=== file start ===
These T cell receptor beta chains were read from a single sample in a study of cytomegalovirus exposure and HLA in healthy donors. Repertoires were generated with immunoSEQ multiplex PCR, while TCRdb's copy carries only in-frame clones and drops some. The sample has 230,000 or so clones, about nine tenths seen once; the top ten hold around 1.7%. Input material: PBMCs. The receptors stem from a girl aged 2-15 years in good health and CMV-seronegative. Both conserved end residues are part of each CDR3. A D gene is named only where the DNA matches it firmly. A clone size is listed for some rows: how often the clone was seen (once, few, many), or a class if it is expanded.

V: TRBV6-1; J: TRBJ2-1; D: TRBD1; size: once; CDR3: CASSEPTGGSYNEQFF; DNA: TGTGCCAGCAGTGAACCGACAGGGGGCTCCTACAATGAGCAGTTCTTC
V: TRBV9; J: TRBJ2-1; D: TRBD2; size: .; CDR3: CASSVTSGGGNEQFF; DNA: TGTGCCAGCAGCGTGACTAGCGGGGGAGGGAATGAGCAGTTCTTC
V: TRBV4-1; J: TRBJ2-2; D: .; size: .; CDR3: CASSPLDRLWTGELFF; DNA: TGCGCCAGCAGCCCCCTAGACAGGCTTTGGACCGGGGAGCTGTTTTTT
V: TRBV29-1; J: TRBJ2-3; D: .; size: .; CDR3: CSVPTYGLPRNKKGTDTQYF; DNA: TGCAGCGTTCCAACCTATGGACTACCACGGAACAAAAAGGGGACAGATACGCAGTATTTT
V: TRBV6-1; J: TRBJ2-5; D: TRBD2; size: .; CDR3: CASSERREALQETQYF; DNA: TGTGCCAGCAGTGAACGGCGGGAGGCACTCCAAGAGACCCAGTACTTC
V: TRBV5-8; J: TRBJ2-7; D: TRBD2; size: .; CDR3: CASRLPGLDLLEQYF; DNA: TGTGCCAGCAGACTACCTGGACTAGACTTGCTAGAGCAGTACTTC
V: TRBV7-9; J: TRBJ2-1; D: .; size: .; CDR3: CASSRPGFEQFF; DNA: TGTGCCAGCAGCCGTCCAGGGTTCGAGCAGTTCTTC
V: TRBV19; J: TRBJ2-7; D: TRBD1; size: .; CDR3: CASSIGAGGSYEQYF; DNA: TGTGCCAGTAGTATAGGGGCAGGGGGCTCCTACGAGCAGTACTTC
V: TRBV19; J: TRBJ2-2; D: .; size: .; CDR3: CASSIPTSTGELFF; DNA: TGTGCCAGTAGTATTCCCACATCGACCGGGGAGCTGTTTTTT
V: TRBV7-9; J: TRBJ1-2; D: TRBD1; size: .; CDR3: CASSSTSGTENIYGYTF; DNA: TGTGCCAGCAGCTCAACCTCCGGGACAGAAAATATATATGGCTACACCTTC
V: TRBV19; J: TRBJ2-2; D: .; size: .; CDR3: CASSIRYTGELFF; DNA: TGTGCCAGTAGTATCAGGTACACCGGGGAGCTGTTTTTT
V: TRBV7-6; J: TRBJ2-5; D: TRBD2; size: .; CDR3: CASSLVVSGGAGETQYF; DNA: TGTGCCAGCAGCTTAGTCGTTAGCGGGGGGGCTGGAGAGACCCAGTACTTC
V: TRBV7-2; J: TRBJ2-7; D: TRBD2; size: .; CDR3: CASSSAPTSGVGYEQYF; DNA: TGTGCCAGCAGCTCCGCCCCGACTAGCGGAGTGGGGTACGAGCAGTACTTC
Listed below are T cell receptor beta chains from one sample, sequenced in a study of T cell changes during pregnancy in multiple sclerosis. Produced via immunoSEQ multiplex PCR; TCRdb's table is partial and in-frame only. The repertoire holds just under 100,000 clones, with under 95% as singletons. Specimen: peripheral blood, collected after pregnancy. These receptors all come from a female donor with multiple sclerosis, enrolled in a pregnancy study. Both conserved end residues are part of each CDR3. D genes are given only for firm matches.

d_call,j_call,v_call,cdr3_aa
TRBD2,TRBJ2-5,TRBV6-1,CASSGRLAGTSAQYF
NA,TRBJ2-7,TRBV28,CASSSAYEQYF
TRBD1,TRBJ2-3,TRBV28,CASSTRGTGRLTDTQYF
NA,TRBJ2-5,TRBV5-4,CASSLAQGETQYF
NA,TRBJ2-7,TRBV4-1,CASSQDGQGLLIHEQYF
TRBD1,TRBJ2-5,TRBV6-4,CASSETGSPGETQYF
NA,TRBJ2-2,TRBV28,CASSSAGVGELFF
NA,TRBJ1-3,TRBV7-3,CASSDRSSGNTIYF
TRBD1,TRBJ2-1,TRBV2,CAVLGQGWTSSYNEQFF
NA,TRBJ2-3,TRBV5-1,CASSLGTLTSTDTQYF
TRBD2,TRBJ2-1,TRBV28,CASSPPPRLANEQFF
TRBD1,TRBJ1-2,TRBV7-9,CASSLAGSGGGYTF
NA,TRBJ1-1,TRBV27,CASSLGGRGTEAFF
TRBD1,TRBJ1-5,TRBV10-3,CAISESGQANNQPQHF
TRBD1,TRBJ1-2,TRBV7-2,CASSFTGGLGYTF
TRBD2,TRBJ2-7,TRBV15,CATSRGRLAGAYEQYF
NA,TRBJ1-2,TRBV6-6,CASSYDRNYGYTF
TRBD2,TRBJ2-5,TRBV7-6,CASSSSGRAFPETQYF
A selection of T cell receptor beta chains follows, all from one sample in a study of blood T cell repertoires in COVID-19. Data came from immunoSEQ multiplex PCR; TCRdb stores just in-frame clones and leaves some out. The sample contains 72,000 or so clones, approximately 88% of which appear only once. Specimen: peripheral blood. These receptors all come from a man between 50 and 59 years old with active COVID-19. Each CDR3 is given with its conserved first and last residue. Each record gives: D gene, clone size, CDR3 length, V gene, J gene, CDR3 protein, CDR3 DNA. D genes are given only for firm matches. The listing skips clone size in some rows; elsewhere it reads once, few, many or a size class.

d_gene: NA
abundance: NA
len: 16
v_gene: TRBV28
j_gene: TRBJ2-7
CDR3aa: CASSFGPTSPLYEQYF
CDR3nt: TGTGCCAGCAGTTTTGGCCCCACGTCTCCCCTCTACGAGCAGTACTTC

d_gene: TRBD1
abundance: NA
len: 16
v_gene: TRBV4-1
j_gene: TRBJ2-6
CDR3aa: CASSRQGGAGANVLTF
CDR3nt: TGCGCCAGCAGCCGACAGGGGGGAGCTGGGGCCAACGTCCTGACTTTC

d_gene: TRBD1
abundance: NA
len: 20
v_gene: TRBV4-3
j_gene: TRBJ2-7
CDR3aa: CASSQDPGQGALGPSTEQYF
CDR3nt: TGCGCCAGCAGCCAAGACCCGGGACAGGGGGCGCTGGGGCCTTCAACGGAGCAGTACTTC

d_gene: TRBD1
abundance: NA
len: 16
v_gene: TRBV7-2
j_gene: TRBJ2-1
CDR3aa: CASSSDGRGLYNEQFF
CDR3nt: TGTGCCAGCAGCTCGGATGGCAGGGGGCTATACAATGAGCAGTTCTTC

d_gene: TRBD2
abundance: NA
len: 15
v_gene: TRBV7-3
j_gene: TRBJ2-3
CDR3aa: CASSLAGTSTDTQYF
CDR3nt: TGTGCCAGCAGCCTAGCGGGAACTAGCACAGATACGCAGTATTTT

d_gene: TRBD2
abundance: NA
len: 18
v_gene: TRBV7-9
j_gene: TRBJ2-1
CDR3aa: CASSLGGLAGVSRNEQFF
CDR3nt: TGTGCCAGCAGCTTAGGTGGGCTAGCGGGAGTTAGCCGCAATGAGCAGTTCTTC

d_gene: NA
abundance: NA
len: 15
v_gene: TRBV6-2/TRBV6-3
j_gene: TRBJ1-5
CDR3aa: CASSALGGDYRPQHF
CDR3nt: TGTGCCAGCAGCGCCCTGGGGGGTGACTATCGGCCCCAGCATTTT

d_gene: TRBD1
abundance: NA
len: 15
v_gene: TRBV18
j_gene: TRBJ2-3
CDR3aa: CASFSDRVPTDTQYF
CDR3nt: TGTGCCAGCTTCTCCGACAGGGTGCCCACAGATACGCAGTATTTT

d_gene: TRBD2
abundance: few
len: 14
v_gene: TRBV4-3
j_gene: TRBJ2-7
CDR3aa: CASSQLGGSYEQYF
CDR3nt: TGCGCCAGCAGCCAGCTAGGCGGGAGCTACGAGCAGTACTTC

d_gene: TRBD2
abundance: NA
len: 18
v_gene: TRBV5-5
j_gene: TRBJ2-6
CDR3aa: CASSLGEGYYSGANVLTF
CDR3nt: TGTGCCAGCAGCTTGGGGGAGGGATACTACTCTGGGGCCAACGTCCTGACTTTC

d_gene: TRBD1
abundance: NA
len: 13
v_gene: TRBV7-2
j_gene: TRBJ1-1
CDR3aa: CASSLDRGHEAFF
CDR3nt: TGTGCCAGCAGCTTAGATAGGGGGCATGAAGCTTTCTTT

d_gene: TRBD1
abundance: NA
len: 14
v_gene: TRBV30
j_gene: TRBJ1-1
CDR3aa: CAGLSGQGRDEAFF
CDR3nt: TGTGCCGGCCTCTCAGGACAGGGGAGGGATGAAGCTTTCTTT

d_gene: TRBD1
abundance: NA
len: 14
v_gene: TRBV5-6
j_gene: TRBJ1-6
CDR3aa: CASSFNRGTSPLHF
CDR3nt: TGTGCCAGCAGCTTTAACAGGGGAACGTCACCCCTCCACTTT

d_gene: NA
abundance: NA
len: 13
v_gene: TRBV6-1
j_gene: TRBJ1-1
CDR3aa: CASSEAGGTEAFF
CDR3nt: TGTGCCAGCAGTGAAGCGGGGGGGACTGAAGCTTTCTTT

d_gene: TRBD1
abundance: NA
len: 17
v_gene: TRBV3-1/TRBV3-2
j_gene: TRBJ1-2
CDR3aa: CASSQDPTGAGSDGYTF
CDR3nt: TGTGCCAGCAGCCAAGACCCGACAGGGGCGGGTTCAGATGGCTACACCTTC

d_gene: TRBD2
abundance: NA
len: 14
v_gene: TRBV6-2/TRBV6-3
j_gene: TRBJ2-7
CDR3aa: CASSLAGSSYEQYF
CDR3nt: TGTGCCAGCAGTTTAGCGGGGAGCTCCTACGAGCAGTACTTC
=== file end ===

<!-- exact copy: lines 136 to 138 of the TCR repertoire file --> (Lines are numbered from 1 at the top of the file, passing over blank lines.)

len: 17
v_gene: TRBV3-1/TRBV3-2
j_gene: TRBJ1-2